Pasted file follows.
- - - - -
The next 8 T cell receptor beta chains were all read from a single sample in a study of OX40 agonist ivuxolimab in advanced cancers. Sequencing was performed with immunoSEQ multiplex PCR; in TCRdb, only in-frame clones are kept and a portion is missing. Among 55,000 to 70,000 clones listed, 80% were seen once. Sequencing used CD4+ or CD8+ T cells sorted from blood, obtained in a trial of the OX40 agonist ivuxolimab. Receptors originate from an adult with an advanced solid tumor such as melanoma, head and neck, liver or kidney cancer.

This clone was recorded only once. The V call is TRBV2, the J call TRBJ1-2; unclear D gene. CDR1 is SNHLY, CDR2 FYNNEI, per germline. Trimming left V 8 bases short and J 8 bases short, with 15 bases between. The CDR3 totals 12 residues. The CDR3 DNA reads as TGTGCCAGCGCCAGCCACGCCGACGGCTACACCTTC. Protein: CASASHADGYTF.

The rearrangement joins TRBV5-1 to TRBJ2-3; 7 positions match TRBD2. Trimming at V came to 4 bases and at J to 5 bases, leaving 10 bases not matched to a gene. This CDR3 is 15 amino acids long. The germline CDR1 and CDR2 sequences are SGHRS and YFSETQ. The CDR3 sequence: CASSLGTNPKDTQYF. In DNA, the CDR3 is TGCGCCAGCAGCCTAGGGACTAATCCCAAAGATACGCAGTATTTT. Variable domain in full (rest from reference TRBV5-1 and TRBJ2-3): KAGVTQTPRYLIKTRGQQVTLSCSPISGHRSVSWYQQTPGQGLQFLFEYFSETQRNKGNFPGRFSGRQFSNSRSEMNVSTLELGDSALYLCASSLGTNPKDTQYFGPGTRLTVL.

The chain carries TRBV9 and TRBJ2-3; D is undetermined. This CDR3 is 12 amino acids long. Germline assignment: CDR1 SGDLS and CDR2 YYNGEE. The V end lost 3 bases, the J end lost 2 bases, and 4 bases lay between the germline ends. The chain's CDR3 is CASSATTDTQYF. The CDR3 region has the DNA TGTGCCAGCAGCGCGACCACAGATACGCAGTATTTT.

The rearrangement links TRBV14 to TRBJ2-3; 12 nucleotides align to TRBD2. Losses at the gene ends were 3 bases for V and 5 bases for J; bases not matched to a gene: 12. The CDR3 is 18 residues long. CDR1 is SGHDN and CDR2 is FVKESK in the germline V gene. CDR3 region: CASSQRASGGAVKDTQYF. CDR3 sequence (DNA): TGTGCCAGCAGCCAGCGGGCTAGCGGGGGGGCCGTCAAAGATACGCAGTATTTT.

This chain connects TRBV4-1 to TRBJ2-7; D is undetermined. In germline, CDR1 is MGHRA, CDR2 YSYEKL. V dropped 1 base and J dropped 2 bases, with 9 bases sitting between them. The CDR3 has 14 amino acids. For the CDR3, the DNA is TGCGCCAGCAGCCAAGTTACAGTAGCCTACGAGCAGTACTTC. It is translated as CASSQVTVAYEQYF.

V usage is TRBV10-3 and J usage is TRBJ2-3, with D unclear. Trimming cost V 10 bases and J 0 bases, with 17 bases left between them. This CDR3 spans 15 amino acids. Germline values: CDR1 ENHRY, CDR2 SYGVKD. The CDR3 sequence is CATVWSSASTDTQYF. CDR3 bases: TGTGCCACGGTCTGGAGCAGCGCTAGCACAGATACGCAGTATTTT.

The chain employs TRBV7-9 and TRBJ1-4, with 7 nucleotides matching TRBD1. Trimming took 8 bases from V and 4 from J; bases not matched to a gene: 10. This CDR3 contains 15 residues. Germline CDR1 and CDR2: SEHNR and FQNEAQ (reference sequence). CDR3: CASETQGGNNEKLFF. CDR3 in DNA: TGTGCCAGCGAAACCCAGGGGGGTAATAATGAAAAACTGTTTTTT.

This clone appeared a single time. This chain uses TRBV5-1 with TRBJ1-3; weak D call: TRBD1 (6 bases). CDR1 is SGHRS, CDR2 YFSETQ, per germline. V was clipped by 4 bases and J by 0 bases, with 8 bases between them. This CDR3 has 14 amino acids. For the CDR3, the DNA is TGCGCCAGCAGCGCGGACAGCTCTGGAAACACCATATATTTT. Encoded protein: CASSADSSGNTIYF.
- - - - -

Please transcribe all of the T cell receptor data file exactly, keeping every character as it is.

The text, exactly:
The next 8 T cell receptor beta chains were all read from a single sample in a study of OX40 agonist ivuxolimab in advanced cancers. Sequencing was performed with immunoSEQ multiplex PCR; in TCRdb, only in-frame clones are kept and a portion is missing. Among 55,000 to 70,000 clones listed, 80% were seen once. Sequencing used CD4+ or CD8+ T cells sorted from blood, obtained in a trial of the OX40 agonist ivuxolimab. Receptors originate from an adult with an advanced solid tumor such as melanoma, head and neck, liver or kidney cancer.

This clone was recorded only once. The V call is TRBV2, the J call TRBJ1-2; unclear D gene. CDR1 is SNHLY, CDR2 FYNNEI, per germline. Trimming left V 8 bases short and J 8 bases short, with 15 bases between. The CDR3 totals 12 residues. The CDR3 DNA reads as TGTGCCAGCGCCAGCCACGCCGACGGCTACACCTTC. Protein: CASASHADGYTF.

The rearrangement joins TRBV5-1 to TRBJ2-3; 7 positions match TRBD2. Trimming at V came to 4 bases and at J to 5 bases, leaving 10 bases not matched to a gene. This CDR3 is 15 amino acids long. The germline CDR1 and CDR2 sequences are SGHRS and YFSETQ. The CDR3 sequence: CASSLGTNPKDTQYF. In DNA, the CDR3 is TGCGCCAGCAGCCTAGGGACTAATCCCAAAGATACGCAGTATTTT. Variable domain in full (rest from reference TRBV5-1 and TRBJ2-3): KAGVTQTPRYLIKTRGQQVTLSCSPISGHRSVSWYQQTPGQGLQFLFEYFSETQRNKGNFPGRFSGRQFSNSRSEMNVSTLELGDSALYLCASSLGTNPKDTQYFGPGTRLTVL.

The chain carries TRBV9 and TRBJ2-3; D is undetermined. This CDR3 is 12 amino acids long. Germline assignment: CDR1 SGDLS and CDR2 YYNGEE. The V end lost 3 bases, the J end lost 2 bases, and 4 bases lay between the germline ends. The chain's CDR3 is CASSATTDTQYF. The CDR3 region has the DNA TGTGCCAGCAGCGCGACCACAGATACGCAGTATTTT.

The rearrangement links TRBV14 to TRBJ2-3; 12 nucleotides align to TRBD2. Losses at the gene ends were 3 bases for V and 5 bases for J; bases not matched to a gene: 12. The CDR3 is 18 residues long. CDR1 is SGHDN and CDR2 is FVKESK in the germline V gene. CDR3 region: CASSQRASGGAVKDTQYF. CDR3 sequence (DNA): TGTGCCAGCAGCCAGCGGGCTAGCGGGGGGGCCGTCAAAGATACGCAGTATTTT.

This chain connects TRBV4-1 to TRBJ2-7; D is undetermined. In germline, CDR1 is MGHRA, CDR2 YSYEKL. V dropped 1 base and J dropped 2 bases, with 9 bases sitting between them. The CDR3 has 14 amino acids. For the CDR3, the DNA is TGCGCCAGCAGCCAAGTTACAGTAGCCTACGAGCAGTACTTC. It is translated as CASSQVTVAYEQYF.

V usage is TRBV10-3 and J usage is TRBJ2-3, with D unclear. Trimming cost V 10 bases and J 0 bases, with 17 bases left between them. This CDR3 spans 15 amino acids. Germline values: CDR1 ENHRY, CDR2 SYGVKD. The CDR3 sequence is CATVWSSASTDTQYF. CDR3 bases: TGTGCCACGGTCTGGAGCAGCGCTAGCACAGATACGCAGTATTTT.

The chain employs TRBV7-9 and TRBJ1-4, with 7 nucleotides matching TRBD1. Trimming took 8 bases from V and 4 from J; bases not matched to a gene: 10. This CDR3 contains 15 residues. Germline CDR1 and CDR2: SEHNR and FQNEAQ (reference sequence). CDR3: CASETQGGNNEKLFF. CDR3 in DNA: TGTGCCAGCGAAACCCAGGGGGGTAATAATGAAAAACTGTTTTTT.

This clone appeared a single time. This chain uses TRBV5-1 with TRBJ1-3; weak D call: TRBD1 (6 bases). CDR1 is SGHRS, CDR2 YFSETQ, per germline. V was clipped by 4 bases and J by 0 bases, with 8 bases between them. This CDR3 has 14 amino acids. For the CDR3, the DNA is TGCGCCAGCAGCGCGGACAGCTCTGGAAACACCATATATTTT. Encoded protein: CASSADSSGNTIYF.